Report 2010


Allocation of critical incidents in the adminsitration process


Reports are categorized in the various steps 1 to 5 in the process of blood product administration. Identification steps (1/5) are located at almost every step.

Where in the process the incident is located?

By far the most errors occur in the step of blood product administration. Secondary to that but still remarkable, are indication approval, handling & storage and the blood bank.


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Where exactly in the hospital structure do incidents happen and which blood products are affected ?

More than half of incidents happen in the operation theater or the obstetric suite. In ICU, only a third of all reports are based in.

The handling and adminstration of allogeneic packed red cells is very prominent among all reported incidents (67% allogeneic, 5% autologous). Suprisingly high is the contribution of all reported incidents in cell salvage use (17%). Fresh frozen plasma did cause a report in 10% allogeneic, 5% autologous and coagulation concentrates/preparations in 5%. One error with the use of platelets have been reported (missing in the graph).


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What are the contributing factors ?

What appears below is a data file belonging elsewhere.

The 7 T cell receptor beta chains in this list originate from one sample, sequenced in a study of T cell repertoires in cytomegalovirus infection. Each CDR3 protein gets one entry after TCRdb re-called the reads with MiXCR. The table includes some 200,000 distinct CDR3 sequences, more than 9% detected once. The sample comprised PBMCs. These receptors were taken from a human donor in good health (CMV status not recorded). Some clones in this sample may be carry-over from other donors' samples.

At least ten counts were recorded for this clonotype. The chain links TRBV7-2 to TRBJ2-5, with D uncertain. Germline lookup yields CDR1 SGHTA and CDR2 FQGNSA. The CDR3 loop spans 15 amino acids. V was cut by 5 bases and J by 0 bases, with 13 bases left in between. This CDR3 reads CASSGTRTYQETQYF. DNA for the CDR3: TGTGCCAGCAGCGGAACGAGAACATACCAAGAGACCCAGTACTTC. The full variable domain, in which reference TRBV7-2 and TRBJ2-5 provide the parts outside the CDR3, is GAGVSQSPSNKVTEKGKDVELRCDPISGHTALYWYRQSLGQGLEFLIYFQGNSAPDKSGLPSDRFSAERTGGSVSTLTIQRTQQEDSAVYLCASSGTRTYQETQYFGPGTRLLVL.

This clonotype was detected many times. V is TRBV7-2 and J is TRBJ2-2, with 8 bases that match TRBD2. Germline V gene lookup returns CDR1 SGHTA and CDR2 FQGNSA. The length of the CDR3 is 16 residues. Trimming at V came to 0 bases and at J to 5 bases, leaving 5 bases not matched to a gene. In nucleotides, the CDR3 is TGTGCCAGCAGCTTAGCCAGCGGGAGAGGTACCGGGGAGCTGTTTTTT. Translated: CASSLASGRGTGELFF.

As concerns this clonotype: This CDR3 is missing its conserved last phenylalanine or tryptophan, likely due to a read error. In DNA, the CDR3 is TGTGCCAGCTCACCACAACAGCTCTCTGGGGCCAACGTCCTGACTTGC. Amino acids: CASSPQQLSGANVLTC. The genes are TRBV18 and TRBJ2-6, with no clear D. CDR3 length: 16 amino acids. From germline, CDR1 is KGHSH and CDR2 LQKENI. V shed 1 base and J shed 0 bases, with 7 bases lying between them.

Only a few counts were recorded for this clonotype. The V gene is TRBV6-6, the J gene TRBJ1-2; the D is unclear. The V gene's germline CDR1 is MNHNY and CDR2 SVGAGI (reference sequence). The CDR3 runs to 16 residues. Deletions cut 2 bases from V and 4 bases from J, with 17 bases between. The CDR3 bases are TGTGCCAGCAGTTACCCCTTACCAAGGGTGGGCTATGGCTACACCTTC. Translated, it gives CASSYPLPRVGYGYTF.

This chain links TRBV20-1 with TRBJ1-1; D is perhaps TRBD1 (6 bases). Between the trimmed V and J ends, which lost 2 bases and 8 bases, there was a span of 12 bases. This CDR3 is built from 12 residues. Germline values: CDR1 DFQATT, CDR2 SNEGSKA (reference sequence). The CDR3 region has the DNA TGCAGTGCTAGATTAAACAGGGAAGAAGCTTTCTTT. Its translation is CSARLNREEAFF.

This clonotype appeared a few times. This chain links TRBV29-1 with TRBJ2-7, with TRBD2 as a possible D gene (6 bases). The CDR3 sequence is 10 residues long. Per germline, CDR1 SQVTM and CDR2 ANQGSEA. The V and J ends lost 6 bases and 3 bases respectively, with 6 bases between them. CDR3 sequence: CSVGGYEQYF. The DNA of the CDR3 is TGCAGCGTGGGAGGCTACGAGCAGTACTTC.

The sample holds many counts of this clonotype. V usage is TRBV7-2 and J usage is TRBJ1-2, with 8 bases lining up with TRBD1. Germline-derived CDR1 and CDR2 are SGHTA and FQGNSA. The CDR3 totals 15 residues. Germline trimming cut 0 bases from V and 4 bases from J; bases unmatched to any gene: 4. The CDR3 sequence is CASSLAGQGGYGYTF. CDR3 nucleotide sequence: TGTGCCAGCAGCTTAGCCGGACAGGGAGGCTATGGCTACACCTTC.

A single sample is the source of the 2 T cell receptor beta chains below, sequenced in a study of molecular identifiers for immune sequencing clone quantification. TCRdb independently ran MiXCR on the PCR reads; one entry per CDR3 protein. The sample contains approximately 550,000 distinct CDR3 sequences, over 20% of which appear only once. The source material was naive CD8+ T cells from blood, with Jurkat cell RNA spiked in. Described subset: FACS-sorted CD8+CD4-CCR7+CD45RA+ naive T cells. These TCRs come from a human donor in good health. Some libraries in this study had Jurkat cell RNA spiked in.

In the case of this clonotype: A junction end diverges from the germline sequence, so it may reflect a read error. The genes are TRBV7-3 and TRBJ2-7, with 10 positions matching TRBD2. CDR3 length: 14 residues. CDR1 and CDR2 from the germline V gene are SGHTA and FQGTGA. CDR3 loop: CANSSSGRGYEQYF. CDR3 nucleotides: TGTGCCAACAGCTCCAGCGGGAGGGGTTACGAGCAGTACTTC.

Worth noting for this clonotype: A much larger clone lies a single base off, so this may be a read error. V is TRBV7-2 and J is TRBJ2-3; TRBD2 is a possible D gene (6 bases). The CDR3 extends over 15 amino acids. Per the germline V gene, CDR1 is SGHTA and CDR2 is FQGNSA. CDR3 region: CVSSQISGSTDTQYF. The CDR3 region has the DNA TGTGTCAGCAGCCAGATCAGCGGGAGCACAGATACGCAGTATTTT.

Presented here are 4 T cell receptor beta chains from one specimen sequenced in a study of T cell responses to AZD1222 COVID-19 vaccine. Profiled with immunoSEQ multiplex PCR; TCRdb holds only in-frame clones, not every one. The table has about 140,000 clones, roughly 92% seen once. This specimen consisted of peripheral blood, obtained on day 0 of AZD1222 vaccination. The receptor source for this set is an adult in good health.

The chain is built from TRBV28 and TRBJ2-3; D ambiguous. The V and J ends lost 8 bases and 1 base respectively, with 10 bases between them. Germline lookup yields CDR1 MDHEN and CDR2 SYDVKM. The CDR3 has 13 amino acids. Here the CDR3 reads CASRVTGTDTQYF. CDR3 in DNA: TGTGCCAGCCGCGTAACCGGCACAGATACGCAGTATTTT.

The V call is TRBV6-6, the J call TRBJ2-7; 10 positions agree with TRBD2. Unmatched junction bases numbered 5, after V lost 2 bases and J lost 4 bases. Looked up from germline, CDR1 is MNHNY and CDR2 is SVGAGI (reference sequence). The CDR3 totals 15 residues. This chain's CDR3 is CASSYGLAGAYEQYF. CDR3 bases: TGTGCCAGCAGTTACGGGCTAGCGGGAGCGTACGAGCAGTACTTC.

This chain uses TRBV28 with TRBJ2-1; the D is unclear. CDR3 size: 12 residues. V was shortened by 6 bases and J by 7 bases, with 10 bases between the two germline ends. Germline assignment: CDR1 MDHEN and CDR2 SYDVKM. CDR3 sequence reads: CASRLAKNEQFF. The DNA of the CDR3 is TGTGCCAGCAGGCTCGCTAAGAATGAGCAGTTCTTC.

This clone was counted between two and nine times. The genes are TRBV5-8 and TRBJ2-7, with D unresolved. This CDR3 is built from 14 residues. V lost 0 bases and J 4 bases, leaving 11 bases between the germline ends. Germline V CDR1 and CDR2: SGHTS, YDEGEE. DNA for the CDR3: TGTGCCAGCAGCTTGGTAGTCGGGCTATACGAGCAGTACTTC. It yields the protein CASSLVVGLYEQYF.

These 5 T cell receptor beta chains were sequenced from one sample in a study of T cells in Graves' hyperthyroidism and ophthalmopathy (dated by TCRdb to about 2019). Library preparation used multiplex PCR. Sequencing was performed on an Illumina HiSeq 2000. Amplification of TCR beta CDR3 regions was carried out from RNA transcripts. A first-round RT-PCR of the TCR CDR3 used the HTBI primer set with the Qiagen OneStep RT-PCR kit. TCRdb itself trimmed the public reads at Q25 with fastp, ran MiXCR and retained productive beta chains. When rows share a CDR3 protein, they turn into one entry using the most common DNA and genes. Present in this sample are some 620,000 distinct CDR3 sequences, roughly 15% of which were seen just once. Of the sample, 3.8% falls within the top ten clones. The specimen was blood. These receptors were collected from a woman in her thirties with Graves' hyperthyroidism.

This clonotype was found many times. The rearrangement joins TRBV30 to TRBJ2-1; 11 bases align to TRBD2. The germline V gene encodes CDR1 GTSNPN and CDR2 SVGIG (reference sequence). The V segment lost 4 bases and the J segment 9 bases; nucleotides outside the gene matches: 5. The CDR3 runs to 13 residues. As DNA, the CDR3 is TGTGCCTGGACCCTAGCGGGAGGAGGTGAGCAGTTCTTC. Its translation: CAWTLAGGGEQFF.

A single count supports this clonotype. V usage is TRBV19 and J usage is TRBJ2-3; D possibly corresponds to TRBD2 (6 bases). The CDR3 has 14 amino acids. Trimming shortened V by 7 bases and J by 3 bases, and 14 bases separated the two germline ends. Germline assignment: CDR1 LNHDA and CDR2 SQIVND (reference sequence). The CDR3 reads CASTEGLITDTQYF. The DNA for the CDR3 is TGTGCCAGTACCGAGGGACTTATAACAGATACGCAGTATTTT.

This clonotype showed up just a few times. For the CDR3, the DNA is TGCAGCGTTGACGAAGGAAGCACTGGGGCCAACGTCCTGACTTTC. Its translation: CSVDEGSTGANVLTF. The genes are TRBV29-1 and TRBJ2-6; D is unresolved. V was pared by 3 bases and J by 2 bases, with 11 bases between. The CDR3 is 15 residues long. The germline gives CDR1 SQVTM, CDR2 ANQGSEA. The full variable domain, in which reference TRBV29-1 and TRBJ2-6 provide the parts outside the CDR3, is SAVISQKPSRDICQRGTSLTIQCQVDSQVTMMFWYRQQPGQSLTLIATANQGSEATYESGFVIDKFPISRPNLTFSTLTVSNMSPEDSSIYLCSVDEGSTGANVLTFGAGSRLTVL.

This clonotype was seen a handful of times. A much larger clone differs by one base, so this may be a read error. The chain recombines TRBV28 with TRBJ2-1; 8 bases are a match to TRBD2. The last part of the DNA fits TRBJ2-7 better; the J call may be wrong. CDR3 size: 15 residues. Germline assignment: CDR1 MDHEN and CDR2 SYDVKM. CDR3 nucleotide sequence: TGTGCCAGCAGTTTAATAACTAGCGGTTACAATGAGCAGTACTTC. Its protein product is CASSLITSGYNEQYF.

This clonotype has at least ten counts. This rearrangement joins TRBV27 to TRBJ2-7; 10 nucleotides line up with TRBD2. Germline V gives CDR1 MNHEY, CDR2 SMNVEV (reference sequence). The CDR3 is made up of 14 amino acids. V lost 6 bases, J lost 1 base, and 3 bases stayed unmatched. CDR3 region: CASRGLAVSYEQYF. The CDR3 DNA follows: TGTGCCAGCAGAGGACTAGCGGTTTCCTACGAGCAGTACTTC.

Circumstances in which the incidents occurred in were analyzed. Almost 90% of all reported incidents happened during routine working conditions. In almost 23% a change of shifts was associated. Structural weaknesses or missing or failed communication amongst individuals or disciplines were contributing to the event in 9 and 7% of all reports.


What is the cause of the reported incident?


An identification error of the patient, the blood sample or the blood product was the underlaying reason in 37% of all incidents and stayed undetected in 15% of all reports. False indication for a blood product was detected form all reports in more than a tenth. The way blood sampling was performed was erroneous a fourth, the aminstration process in another fourth. The wrong or outdated blood product administration was undetected in 8%.  


Recommendations given in reaction to the report 


In general, all critical incidents shoud be discussed by the German "Transfusionskommission", a obligatory legal structure, that discusses the quality and organization of the local transfusion system. In most cases, the recommendation was to inform all contributors of an incident by an interdisciplinary education lecture about the erronous topic. 

Remarkably, almost in 60% the error could have been avoided by the existence of an SOP, check list, protocol, or algorithm. A third of reported incidents could be avoided by an IT solution - the compatibility and communication of the blood banking software with the PDMS has the potential to avoid a quarter of all reported incidents!